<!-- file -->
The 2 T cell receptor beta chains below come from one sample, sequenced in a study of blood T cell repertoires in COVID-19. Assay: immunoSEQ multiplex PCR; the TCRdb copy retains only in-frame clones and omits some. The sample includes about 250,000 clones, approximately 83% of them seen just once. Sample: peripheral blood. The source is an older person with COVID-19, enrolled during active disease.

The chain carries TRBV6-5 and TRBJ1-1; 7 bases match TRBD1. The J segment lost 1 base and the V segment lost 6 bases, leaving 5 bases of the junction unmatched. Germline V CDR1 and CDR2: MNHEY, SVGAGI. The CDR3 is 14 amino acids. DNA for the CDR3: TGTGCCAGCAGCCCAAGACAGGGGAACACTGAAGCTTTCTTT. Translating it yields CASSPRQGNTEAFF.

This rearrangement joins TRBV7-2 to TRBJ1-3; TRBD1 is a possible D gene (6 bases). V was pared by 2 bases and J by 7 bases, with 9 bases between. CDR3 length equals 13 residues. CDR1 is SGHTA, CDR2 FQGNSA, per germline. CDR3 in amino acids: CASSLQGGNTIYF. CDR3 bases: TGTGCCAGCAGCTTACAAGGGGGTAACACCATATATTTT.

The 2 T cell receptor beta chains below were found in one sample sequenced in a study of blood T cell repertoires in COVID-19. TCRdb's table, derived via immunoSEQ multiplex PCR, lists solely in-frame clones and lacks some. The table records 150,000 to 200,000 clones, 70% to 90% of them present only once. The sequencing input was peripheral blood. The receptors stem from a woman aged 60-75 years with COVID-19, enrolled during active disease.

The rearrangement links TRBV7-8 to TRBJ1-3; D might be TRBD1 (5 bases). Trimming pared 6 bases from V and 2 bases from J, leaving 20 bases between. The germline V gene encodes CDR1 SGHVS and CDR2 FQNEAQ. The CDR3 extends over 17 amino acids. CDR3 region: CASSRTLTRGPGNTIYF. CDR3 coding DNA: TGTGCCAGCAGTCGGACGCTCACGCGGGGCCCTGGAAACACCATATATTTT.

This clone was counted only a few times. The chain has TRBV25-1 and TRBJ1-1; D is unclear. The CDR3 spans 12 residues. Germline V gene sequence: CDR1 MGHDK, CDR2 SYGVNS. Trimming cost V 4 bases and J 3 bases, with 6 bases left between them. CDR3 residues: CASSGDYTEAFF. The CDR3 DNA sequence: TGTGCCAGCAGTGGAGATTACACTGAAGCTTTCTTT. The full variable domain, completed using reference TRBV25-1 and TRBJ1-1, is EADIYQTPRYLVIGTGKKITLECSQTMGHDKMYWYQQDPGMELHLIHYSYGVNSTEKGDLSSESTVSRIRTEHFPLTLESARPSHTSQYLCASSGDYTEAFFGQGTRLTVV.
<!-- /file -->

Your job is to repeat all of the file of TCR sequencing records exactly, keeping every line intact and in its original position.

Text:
The 2 T cell receptor beta chains below come from one sample, sequenced in a study of blood T cell repertoires in COVID-19. Assay: immunoSEQ multiplex PCR; the TCRdb copy retains only in-frame clones and omits some. The sample includes about 250,000 clones, approximately 83% of them seen just once. Sample: peripheral blood. The source is an older person with COVID-19, enrolled during active disease.

The chain carries TRBV6-5 and TRBJ1-1; 7 bases match TRBD1. The J segment lost 1 base and the V segment lost 6 bases, leaving 5 bases of the junction unmatched. Germline V CDR1 and CDR2: MNHEY, SVGAGI. The CDR3 is 14 amino acids. DNA for the CDR3: TGTGCCAGCAGCCCAAGACAGGGGAACACTGAAGCTTTCTTT. Translating it yields CASSPRQGNTEAFF.

This rearrangement joins TRBV7-2 to TRBJ1-3; TRBD1 is a possible D gene (6 bases). V was pared by 2 bases and J by 7 bases, with 9 bases between. CDR3 length equals 13 residues. CDR1 is SGHTA, CDR2 FQGNSA, per germline. CDR3 in amino acids: CASSLQGGNTIYF. CDR3 bases: TGTGCCAGCAGCTTACAAGGGGGTAACACCATATATTTT.

The 2 T cell receptor beta chains below were found in one sample sequenced in a study of blood T cell repertoires in COVID-19. TCRdb's table, derived via immunoSEQ multiplex PCR, lists solely in-frame clones and lacks some. The table records 150,000 to 200,000 clones, 70% to 90% of them present only once. The sequencing input was peripheral blood. The receptors stem from a woman aged 60-75 years with COVID-19, enrolled during active disease.

The rearrangement links TRBV7-8 to TRBJ1-3; D might be TRBD1 (5 bases). Trimming pared 6 bases from V and 2 bases from J, leaving 20 bases between. The germline V gene encodes CDR1 SGHVS and CDR2 FQNEAQ. The CDR3 extends over 17 amino acids. CDR3 region: CASSRTLTRGPGNTIYF. CDR3 coding DNA: TGTGCCAGCAGTCGGACGCTCACGCGGGGCCCTGGAAACACCATATATTTT.

This clone was counted only a few times. The chain has TRBV25-1 and TRBJ1-1; D is unclear. The CDR3 spans 12 residues. Germline V gene sequence: CDR1 MGHDK, CDR2 SYGVNS. Trimming cost V 4 bases and J 3 bases, with 6 bases left between them. CDR3 residues: CASSGDYTEAFF. The CDR3 DNA sequence: TGTGCCAGCAGTGGAGATTACACTGAAGCTTTCTTT. The full variable domain, completed using reference TRBV25-1 and TRBJ1-1, is EADIYQTPRYLVIGTGKKITLECSQTMGHDKMYWYQQDPGMELHLIHYSYGVNSTEKGDLSSESTVSRIRTEHFPLTLESARPSHTSQYLCASSGDYTEAFFGQGTRLTVV.